A chemistry has 14.5 g of Al and 7.5 g of O_2. What would the excess be for the following reaction: 4Al + 3O_2 -> 2Al_2O_3?

Sep 8, 2017

Al is in limiting
${O}_{2}$ is in excess

Explanation:

To check excess and limiting reactants, the number of moles has to be found, and then divided by the coefficient.
For the sake of shortening the equations, let us say that:

$n = \text{number of moles}$
$m = \text{mass}$
$M = \text{molar mass}$

To find the number of moles, we need to use the formula:

$n = \frac{m}{M}$

The mass is given in the question:
${m}_{\text{Al}} = 14.5 g$
${m}_{\text{Oxygen gas}} = 7.5 g$

Molar mass of Al and Oxygen can be found in periodic table,
M_"Al"≈27g/mol
${M}_{\text{Oxygen gas"= 2*M_"Oxygen atom"≈2* 16=32 "g/mol}}$
(since oxygen gas (${O}_{2}$) has two atoms of Oxygen (O))

Now putting these values for the number of moles's formula:
For Al

$n = \frac{m}{M} = \frac{14.5}{27} = 0.537 m o l s$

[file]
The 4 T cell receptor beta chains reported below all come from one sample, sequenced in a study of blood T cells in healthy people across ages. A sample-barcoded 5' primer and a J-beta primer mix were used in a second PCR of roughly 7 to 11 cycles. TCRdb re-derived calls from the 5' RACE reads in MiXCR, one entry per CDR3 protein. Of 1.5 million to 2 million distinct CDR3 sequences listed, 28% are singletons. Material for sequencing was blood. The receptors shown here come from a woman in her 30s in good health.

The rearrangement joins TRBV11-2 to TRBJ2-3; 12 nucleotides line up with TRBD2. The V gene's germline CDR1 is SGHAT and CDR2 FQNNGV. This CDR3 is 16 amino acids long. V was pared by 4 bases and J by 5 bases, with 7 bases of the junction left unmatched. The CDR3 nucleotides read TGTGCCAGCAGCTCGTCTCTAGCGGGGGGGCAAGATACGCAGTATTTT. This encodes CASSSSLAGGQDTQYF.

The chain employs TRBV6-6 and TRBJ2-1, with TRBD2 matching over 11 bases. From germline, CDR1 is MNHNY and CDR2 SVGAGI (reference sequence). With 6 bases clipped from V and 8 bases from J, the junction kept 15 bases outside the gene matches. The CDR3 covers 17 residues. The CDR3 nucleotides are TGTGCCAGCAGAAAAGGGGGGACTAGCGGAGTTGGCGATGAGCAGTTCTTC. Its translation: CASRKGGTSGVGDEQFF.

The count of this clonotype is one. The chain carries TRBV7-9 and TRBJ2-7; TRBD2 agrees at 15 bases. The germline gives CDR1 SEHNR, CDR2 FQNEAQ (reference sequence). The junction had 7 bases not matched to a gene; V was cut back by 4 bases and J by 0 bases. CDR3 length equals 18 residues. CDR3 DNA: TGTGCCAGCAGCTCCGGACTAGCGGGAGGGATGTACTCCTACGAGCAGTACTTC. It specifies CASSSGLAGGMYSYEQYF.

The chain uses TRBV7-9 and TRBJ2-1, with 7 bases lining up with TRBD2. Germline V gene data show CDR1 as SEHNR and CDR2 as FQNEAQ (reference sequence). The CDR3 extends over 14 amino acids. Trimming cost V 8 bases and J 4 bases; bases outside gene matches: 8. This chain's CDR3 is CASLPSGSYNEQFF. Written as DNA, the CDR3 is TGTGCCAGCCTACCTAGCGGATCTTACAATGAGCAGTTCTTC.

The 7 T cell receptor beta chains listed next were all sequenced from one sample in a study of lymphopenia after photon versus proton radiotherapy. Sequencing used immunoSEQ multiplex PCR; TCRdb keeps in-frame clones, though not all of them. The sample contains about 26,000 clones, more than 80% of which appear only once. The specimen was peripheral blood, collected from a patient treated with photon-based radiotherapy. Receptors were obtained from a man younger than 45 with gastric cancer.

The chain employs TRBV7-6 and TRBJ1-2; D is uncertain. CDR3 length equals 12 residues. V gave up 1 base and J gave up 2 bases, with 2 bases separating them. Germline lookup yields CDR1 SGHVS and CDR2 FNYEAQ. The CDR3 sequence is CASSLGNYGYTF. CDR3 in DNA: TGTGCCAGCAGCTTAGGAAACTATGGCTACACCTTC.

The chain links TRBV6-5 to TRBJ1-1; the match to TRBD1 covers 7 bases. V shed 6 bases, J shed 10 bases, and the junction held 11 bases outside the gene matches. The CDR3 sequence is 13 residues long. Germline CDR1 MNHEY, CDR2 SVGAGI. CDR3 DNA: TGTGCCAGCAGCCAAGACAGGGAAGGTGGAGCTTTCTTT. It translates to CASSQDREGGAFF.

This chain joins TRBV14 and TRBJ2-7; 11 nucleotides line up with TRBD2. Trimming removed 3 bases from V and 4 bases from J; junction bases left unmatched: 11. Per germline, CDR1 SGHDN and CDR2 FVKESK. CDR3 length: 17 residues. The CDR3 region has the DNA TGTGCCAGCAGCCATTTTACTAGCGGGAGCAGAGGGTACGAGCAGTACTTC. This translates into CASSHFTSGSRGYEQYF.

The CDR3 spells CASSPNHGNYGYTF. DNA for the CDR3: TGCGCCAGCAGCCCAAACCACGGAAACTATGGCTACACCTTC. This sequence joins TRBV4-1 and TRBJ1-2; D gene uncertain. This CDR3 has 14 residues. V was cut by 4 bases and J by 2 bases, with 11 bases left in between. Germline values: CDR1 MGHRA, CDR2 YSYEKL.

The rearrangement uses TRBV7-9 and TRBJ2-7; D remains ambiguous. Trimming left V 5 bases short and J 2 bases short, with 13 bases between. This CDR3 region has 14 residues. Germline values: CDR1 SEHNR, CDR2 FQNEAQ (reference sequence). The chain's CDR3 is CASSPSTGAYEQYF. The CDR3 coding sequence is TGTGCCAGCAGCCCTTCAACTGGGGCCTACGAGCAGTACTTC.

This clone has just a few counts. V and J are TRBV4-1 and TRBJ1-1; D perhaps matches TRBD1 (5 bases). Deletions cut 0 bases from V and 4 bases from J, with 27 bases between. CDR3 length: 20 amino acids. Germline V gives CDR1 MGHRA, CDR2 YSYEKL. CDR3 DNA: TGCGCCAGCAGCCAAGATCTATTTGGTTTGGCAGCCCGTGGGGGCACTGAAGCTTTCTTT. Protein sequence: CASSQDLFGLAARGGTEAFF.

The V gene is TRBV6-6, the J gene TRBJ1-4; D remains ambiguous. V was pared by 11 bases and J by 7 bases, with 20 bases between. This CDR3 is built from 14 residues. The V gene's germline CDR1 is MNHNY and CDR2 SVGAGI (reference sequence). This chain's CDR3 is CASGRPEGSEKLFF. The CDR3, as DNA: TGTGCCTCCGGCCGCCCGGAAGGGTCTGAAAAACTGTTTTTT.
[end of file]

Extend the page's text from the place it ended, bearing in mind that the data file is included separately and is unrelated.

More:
For ${O}_{2}$

$n = \frac{7.5}{32} = 0.234 m o l s$

After getting the number of moles, we just still have to divide them by their respective coefficients, and comparing them.

For Al

$\frac{n}{4} = \frac{0.537}{4} = 0.134$

For ${O}_{2}$

$\frac{n}{2} = \frac{0.234}{2} = 0.17$

The reactant with the bigger value will be in excess and the reactant with the smaller value will be in limiting

$\text{the value of Al (0.134)"< "the value of O_2 (0.17)}$

Therefore, Al is in limiting (there is less of it and thus it is limiting the reaction) and ${O}_{2}$ is in excess.

Hope that this will help. :)